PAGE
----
I am honestly unsure of Zeb’s place in all this. He’s present in the first chapter, and he’s an ominous presence that fits in pretty seamlessly. As the book goes on, he interacts with Jackson quite a bit (who, as I noted might be magic), he cryptically talks to Zade about needing to be careful, and finally he turns out to be not-bad-guy.
1) Zeb was the antagonist in the original screenplay. Maybe he was responsible for the platform malfunction in chapter 4. Maybe he originally played a role in Zade’s accident in chapter 15.
2)Zeb was just supposed to seem evil at first and the conversation from chapter 12 bit would be revealed as a good guy the entire time. Maybe he was meant to be Zade’s Magic Mentor.
3) Zeb was added at the same time as Jackson to add Franchise Potential by hinting at disasterous things to come.
4) A combination?
But that’s as good as I’ve got.
Part Two: So what did the original screenplay look like?
My guess is that Act I was pretty much the same, but with Sofia’s jealousy turned way up. Maybe in the scene where she hits on Mac she talks about how Charles has a crush on Zade, and she’s trying to make herself feel better seducing Mac. On the camping trip, maybe Zeb does more ominous shit or something. Zade and Riley talk about Mac’s rule of not dating performers, etc. Instead of Jackson inviting Zade to his concert being the thing that prompts Mac to make his move, it might be that Charles starts working longer hours with Zade on their big illusion. Motorcycle kisses. End Act 1
Act II is definitely the act that gets the most changed: Zade goes on her shopping spree at the mall, she goes to her date with Mac. When Mac tries to convince Zade that Charles would be no fun to date, Zade asks if he’s jealous; Mac says he is a little, and Zade assures him he has nothing to worry about. Zeb is there, and maybe he tells her not to work on the new illusion, if she knows what’s good for her.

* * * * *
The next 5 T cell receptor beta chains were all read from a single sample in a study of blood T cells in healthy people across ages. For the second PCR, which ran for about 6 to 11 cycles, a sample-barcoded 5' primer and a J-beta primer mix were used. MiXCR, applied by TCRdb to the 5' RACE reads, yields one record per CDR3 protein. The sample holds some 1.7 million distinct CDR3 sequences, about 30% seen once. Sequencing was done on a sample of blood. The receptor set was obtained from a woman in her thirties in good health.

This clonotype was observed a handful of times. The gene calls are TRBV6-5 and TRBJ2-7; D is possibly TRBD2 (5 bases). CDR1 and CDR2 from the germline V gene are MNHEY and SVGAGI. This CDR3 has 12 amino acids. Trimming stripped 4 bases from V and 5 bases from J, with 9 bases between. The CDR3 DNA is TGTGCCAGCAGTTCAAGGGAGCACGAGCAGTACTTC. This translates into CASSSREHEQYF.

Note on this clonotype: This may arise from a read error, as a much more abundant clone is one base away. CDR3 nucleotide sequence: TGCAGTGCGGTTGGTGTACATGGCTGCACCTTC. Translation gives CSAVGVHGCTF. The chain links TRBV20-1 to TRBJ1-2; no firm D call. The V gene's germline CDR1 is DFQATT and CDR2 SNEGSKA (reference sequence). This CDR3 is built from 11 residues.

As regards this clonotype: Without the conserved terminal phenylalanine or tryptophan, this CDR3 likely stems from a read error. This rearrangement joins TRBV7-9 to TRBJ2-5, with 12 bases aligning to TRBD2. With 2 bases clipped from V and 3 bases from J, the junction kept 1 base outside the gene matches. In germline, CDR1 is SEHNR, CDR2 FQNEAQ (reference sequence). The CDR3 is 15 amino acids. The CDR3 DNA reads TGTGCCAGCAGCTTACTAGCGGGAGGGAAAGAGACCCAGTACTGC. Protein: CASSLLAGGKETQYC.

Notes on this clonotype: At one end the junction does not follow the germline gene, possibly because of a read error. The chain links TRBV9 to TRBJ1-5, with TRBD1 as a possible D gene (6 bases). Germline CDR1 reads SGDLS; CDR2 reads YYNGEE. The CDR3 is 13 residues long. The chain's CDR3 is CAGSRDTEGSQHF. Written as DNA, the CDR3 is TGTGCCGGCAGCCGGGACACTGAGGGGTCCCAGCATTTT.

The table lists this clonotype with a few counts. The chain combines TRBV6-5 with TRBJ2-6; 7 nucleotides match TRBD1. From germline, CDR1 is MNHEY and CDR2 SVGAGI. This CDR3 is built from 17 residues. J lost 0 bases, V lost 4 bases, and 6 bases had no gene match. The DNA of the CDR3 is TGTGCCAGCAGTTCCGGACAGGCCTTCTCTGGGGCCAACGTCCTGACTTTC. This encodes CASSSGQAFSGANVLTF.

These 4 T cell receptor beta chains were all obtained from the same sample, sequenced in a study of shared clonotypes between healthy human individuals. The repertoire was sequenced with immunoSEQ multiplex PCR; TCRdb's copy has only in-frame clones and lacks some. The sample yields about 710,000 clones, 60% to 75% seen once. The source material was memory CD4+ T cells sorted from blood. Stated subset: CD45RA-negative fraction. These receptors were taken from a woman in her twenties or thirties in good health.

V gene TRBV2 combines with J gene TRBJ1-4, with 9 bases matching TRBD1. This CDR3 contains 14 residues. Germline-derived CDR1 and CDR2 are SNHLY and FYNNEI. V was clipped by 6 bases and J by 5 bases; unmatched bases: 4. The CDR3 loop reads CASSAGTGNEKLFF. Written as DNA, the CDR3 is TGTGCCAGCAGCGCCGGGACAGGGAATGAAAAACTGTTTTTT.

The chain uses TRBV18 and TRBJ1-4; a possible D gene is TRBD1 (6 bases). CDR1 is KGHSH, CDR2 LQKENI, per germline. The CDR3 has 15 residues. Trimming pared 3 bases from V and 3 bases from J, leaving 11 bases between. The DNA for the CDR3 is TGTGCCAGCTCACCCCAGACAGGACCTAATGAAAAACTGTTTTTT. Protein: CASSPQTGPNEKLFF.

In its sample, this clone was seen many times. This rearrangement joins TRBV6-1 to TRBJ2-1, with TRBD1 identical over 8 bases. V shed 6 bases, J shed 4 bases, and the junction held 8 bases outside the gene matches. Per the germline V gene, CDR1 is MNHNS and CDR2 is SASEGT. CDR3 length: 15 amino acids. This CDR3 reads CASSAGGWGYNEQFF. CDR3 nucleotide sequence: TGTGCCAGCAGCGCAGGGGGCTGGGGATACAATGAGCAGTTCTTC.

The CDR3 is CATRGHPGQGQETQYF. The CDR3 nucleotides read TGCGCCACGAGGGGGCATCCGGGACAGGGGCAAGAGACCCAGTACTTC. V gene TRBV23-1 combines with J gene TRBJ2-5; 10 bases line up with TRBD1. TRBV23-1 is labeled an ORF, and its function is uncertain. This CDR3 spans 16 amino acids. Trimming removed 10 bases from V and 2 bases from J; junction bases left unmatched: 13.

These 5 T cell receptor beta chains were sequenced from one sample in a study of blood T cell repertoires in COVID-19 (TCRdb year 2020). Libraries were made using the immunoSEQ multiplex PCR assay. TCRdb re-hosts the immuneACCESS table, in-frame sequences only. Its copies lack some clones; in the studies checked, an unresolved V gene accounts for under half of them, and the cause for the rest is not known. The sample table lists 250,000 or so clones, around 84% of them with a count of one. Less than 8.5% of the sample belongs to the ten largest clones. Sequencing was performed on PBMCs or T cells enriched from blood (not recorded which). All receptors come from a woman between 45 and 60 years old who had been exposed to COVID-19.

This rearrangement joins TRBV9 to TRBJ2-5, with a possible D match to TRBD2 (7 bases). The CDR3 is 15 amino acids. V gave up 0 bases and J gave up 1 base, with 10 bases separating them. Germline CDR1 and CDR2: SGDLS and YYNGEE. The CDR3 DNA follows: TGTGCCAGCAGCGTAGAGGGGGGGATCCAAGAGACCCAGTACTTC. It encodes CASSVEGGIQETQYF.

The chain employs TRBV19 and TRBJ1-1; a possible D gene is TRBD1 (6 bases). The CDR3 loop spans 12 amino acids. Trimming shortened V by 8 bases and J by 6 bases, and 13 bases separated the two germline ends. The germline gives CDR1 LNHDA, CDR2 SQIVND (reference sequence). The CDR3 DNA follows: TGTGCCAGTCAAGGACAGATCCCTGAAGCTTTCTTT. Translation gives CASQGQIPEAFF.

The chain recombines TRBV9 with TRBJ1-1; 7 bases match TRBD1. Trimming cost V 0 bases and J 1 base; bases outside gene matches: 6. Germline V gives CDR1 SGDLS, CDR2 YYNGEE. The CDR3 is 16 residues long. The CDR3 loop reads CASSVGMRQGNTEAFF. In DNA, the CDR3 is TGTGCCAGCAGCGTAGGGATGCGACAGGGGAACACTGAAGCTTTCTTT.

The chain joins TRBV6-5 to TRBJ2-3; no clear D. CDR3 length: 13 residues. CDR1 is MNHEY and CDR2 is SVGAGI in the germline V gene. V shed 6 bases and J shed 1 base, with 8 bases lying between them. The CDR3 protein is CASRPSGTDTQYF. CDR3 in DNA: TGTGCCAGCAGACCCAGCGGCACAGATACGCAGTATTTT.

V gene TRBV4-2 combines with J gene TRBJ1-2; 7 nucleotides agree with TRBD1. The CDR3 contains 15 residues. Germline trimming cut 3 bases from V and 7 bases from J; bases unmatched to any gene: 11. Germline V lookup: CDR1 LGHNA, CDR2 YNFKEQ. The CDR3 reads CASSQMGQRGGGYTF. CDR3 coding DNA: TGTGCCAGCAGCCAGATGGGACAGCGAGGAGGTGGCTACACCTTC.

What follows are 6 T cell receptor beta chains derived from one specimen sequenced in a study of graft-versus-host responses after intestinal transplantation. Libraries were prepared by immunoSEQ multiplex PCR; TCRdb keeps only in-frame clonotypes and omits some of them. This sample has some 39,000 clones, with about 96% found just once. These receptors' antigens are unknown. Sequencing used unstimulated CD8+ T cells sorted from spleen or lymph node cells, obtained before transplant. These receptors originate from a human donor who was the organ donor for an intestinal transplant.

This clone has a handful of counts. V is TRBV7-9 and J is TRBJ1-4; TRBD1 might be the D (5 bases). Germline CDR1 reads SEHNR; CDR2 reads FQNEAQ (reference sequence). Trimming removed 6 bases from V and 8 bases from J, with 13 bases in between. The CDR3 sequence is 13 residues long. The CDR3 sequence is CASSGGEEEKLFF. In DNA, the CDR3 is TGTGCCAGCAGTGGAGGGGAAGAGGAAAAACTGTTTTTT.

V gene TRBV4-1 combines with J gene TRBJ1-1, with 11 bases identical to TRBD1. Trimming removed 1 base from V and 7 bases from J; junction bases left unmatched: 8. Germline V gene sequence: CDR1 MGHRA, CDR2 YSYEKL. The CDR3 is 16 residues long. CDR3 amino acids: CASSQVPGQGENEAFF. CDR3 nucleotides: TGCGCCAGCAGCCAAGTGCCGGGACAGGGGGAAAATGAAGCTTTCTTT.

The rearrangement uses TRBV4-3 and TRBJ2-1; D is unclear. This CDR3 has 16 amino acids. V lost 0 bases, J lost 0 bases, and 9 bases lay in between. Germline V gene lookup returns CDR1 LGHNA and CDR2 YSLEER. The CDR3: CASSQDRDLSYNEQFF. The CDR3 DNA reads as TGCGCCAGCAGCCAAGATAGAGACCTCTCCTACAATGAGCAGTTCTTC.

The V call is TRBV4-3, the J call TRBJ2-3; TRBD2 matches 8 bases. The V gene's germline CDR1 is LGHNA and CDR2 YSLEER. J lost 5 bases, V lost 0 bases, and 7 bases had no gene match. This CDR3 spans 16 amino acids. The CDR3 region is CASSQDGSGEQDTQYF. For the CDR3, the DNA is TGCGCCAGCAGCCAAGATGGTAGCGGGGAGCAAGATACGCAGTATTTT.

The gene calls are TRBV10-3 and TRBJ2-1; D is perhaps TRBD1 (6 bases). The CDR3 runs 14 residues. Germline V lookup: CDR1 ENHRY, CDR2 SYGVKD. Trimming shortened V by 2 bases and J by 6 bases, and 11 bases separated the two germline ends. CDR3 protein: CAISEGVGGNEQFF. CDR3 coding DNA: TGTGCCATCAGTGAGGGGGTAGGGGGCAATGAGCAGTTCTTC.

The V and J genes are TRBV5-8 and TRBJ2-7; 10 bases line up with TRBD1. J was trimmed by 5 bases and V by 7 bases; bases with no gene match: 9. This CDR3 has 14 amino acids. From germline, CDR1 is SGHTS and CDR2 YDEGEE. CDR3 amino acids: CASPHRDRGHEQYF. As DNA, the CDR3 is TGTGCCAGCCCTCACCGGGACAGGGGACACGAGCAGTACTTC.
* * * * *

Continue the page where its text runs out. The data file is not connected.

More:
I would put Mac and Zade’s walk in the park is here: Zade drops her cards, Mac gets all “eww”, but they work through it and kiss. Maybe she says that they can go camping this weekend? Mac gets excited. But then, the scene where she cancels to work with Charles happens. Maybe Sofia’s involved too. Who knows?
When Zade goes to see Charles to work on the illusion, Charles and Zeb are having an argument; Zeb is maybe like “Wouldn’t it be terrible if something were to. . happen to Zade? And Charles is like “What are you implying?” but then Zeb sees Zade, and Zeb and Charles play it cool. Zade maybe asks what that’s all about, and Charles is like “silly stage matters!” or something.
Mac and Zade have dinner at her place, he gets jealous, etc.
Dela’s Tarot scene! She foresees disaster for Zade. She explains free will, or something.
Zade hears Sofia singing in the shower, and they make friends, etc.
Mac and Zade canoodle during rehearsal, Charles has his talk with Mac. Then the premiere dinner happens, and Charles tell Sofia and Mac to go fuck off. Mac gets cranky. Then, just before the show, Mac sees what looks like a makeout session between Zade and Charles.
Mac confronts Zade, etc. Creation illusion! Zade bleeds all over everyone. It turns out that Zeb is saving her, and that he knew the magic she was using was super unstable!
Act III is basically what it is in the book: Hospital, “I am Zade’s father!” reveal, trip to Tennessee, ritual, Charles+Dela, welcome home Zade! Marriage! Happily ever after for everyone!
That sounds long.
Part Three: What impact did changing all this for Franchise Potential have on the quality of the final product?
Honestly, I’m inclined to believe that the original screenplay was an OKish romantic dramedy: Once you take out the bulk of Act II, it’s pretty paint-by-the-numbers structurally. It’s likely that without her narration, Zade’s awfulness is far less egregious, and if I were an 11-year-old, I might like it. In my reconstructed version, everything fits together well (except Zeb; he’s still giving me trouble), and there are no dangling plot threads.
We know for a fact that Sarem was told to add a sequel hook, and I very strongly suspect she was advised to add in a love triangle because it will lend itself to sequels, and while Mac/Zade/Charles kind of works in the script version, there’s no onscreen sexual tension that readers love between Zade and Charles (because he’s her dad). Jackson came in to fill that role, and more scenes were developed around his addition. And Charles stayed on the back burner until Act III. In light of this, Zeb’s role was altered, and Lambo Girl was added in the last round of edits to add more intrigue.
So that’s it. I’m probably wrong about most of this, but I’ve just spent that last three weeks getting far too intimate with this novel to just abandon it now.
Cause of death: Botched plot augmentation. The new implants were not properly constructed, and due to inadequate sanitation, all sorts of stuff that never should have gotten in there did, and festered.